The Union government listed seven reasons to ban the group: (1) The PFI was involved in several criminal and terror cases, disrespected constitutional authority, received funds from abroad, and posed a major threat to national security; (2) its cadre repeatedly engaged in violent and subversive acts; (3) they were responsible for several terrorist acts and the murder of 10 persons between 2016 and 2022 done in order to disturb peace; (4) it had linkages with the ISIS and the Jamat-ul-Mujahideen Bangladesh; (5) its office-bearers sought to raise funds through banking channels and hawala, and route these funds in suspicious ways; (6) it did not function according to its objectives and its sources of funds were not supported by the financial profile of account holders; and (7) Uttar Pradesh, Karnataka, and Gujarat had recommended a ban on the PFI.
These reasons, according to PFI representatives and political parties that do not support the BJP, were too broad and vague and could apply to many organisations, especially Hindutva organisations, which still function with impunity in India. The murder of 10 persons, they say, cannot form the basis for banning an outfit and claim that in some cases in Kerala and Karnataka the murders have been retaliatory in nature.
On April 15 this year, A. Subair, 44, the PFI’s Elappully (Palakkad district) area president and a member of the SDPI, was killed outside a mosque. The BJP and the RSS claimed innocence. Local police said that a vehicle left behind by Subair’s killers was registered in the name of Sanjith, a Sangh Parivar activist, who was killed last November, allegedly by PFI and SDPI members.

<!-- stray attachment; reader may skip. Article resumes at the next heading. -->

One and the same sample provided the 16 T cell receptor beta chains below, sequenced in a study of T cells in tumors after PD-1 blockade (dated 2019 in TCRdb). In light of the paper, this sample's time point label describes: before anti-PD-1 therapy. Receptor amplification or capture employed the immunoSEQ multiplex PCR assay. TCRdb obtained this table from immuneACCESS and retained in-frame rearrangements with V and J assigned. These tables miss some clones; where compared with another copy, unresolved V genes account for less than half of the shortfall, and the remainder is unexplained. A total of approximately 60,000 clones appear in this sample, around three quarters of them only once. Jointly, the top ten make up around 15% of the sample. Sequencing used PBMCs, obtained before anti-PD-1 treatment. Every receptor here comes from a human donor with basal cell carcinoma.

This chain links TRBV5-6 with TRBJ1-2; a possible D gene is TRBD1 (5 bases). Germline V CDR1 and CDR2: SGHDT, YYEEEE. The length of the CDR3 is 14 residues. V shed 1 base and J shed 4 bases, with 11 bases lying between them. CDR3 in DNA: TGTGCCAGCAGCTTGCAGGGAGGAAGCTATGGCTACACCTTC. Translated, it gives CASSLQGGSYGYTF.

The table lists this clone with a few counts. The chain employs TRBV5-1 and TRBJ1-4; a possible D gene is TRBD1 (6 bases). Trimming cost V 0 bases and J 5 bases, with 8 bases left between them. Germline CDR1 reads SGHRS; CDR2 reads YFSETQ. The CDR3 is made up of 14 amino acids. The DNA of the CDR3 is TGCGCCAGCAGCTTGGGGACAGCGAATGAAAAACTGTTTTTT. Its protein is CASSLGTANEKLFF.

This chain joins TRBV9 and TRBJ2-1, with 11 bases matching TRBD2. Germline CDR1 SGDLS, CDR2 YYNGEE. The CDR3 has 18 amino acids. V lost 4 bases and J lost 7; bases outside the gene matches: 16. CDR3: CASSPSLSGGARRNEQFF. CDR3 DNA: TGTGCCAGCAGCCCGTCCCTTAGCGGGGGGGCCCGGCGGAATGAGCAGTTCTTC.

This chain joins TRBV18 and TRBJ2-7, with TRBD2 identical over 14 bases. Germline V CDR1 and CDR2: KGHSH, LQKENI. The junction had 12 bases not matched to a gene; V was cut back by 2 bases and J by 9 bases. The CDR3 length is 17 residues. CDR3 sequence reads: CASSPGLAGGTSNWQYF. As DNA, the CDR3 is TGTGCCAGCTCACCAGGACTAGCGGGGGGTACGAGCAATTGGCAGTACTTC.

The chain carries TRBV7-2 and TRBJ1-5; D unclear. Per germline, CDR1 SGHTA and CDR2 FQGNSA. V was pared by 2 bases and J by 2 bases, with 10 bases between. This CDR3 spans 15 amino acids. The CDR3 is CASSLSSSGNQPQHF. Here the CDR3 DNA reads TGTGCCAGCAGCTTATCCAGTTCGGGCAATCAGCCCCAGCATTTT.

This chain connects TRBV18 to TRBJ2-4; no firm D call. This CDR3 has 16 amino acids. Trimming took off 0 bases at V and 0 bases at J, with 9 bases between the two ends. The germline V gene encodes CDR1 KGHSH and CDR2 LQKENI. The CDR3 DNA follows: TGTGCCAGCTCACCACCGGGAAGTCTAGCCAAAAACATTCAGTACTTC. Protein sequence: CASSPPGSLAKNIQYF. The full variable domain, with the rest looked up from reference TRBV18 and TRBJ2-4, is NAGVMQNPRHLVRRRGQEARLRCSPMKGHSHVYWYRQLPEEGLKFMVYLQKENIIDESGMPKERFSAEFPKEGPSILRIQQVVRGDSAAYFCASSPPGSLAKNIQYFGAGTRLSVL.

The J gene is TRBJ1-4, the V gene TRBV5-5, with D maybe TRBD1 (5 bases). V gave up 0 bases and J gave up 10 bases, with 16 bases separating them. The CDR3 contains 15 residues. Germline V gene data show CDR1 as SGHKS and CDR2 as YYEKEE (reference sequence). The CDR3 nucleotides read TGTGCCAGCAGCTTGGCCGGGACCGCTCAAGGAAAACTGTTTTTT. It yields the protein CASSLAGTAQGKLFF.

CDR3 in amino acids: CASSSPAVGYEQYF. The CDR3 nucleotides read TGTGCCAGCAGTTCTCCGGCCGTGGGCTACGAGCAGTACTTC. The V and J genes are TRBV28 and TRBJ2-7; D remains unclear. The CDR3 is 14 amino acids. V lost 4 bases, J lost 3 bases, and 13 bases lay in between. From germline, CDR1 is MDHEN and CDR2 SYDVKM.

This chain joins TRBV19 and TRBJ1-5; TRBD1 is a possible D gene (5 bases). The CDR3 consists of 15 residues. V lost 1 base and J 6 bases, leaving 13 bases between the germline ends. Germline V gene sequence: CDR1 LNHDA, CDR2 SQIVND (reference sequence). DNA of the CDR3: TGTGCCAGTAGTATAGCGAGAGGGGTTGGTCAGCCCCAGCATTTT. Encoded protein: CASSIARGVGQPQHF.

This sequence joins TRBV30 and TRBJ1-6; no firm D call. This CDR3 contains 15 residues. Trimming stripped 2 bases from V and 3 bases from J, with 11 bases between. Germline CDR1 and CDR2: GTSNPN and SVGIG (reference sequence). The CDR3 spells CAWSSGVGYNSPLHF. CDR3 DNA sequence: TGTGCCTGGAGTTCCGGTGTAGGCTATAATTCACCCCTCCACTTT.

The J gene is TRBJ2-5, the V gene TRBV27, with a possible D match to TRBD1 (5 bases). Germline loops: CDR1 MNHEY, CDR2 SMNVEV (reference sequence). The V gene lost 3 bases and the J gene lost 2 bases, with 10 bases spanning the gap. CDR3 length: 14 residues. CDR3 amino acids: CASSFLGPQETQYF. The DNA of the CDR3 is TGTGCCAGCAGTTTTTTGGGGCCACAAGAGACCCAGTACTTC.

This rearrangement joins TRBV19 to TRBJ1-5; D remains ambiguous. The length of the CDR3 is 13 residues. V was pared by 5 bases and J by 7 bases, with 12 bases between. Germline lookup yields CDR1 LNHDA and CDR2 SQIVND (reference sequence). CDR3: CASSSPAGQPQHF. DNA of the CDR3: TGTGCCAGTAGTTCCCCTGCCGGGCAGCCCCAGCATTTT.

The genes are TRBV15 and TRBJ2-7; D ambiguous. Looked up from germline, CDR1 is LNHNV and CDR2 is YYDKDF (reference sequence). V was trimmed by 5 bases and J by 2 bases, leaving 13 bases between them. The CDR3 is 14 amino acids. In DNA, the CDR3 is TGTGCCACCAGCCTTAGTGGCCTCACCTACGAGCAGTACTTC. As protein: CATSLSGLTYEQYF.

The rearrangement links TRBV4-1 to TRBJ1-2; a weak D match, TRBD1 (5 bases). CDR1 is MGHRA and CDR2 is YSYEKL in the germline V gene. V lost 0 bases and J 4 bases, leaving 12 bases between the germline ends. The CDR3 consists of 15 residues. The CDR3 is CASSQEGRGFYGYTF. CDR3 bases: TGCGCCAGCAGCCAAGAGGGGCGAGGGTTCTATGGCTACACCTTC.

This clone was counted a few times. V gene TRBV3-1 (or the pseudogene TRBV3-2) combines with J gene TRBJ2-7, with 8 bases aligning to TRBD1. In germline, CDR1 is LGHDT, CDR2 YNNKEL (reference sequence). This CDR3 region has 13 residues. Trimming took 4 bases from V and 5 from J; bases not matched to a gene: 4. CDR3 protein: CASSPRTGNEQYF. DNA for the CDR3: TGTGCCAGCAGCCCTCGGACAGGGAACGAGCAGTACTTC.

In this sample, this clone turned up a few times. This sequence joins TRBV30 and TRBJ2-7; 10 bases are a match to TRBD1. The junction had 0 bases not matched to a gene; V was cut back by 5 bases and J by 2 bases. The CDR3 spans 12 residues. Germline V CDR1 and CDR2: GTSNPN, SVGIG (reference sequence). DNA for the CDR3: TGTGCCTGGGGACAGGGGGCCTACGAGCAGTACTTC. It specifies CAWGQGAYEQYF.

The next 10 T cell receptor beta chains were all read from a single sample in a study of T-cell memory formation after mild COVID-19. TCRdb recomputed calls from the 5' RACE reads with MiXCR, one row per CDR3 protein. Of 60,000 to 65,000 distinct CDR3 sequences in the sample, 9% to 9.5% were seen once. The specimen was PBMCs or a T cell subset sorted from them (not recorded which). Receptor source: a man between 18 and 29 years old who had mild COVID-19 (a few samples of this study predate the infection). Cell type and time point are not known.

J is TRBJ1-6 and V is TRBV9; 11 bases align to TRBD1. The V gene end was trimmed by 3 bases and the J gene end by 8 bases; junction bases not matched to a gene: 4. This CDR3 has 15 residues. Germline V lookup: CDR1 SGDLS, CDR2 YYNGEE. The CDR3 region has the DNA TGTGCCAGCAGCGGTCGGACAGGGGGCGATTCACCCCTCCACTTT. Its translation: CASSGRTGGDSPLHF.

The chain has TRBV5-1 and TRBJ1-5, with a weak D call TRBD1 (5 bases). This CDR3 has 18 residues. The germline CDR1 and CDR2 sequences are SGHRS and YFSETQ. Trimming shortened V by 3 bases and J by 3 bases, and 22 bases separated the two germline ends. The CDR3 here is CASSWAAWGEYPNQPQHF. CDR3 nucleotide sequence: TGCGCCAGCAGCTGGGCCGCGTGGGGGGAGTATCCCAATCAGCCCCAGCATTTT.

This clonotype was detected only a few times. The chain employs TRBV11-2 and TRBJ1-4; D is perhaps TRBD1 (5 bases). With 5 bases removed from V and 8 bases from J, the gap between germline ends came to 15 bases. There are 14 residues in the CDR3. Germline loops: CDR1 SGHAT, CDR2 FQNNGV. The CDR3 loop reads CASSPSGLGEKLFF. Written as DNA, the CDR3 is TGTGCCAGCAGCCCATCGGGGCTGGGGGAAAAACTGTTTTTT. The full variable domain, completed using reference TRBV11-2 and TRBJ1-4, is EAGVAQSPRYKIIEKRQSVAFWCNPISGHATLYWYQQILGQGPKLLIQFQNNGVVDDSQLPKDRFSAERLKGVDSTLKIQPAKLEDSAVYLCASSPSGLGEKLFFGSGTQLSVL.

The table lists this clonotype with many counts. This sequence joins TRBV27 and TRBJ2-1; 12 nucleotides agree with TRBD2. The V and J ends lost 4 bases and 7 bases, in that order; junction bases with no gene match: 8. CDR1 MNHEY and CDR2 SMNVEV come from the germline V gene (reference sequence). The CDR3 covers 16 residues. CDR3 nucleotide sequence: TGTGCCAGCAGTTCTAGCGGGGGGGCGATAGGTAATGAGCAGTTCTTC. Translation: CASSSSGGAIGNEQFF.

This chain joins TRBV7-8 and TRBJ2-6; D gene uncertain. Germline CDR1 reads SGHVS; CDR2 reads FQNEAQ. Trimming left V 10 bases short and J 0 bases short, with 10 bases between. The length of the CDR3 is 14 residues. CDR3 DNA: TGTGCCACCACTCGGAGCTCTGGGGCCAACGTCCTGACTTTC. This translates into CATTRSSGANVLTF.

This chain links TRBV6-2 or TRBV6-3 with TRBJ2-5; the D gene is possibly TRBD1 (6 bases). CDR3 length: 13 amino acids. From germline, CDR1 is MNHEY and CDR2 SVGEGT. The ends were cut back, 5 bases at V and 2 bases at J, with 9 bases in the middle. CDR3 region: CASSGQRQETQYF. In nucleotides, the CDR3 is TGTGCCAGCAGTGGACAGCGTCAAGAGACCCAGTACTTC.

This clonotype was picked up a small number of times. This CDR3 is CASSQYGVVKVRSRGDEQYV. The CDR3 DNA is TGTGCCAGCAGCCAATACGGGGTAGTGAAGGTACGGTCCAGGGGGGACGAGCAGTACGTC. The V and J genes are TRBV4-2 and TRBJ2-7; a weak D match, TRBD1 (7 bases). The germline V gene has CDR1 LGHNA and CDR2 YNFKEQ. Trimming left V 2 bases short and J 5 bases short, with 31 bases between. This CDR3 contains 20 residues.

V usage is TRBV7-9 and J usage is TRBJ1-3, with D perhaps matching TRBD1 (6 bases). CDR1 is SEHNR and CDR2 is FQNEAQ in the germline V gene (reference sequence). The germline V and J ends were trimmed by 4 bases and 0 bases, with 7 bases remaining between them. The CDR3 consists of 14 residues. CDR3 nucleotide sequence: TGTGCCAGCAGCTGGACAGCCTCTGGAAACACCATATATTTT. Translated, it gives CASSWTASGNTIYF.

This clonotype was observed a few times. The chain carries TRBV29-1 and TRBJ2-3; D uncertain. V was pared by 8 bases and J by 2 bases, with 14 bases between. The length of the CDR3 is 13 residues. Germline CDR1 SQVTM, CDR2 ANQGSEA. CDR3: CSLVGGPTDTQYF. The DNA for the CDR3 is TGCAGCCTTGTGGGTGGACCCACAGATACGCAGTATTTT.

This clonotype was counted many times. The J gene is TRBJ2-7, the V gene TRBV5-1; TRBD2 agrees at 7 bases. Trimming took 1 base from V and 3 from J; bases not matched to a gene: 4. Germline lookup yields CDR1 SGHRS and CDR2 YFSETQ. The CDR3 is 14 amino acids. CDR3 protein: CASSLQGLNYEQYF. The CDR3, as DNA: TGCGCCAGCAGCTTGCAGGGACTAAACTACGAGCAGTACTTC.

Just a day after Subair’s murder, an RSS hand S.K. Sreenivasan, 45, was killed in broad daylight by five men in his shop in Melamuri in Palakkad, a Sangh Parivar stronghold.
The ruling Left Democratic Front (LDF) warned that the retaliatory killings would escalate to a point of no return. In a statement, the CPI(M) Polit Bureau said: “The PFI and the RSS have been engaged in killings and retaliatory killings in Kerala and coastal Karnataka, vitiating the atmosphere, with a view to create communal polarisation. There are also extremist organisations like the Sanatan Sanstha and the Hindu Janajagruti Samiti, elements of whom have been implicated in the killings of noted secular writers and personalities.”
Presence in Kerala
The PFI is most visible in Kerala, where Muslim-oriented political parties have been part of the ruling dispensation from the time of the formation of the State. Just as in other parts of the country, Muslim youth began looking for options outside these political parties, the Indian Union Muslim League (IUML) and the Indian National League (INL), which many perceived as status quoists and who did not stand for the uplift of the poor and the downtrodden Muslims.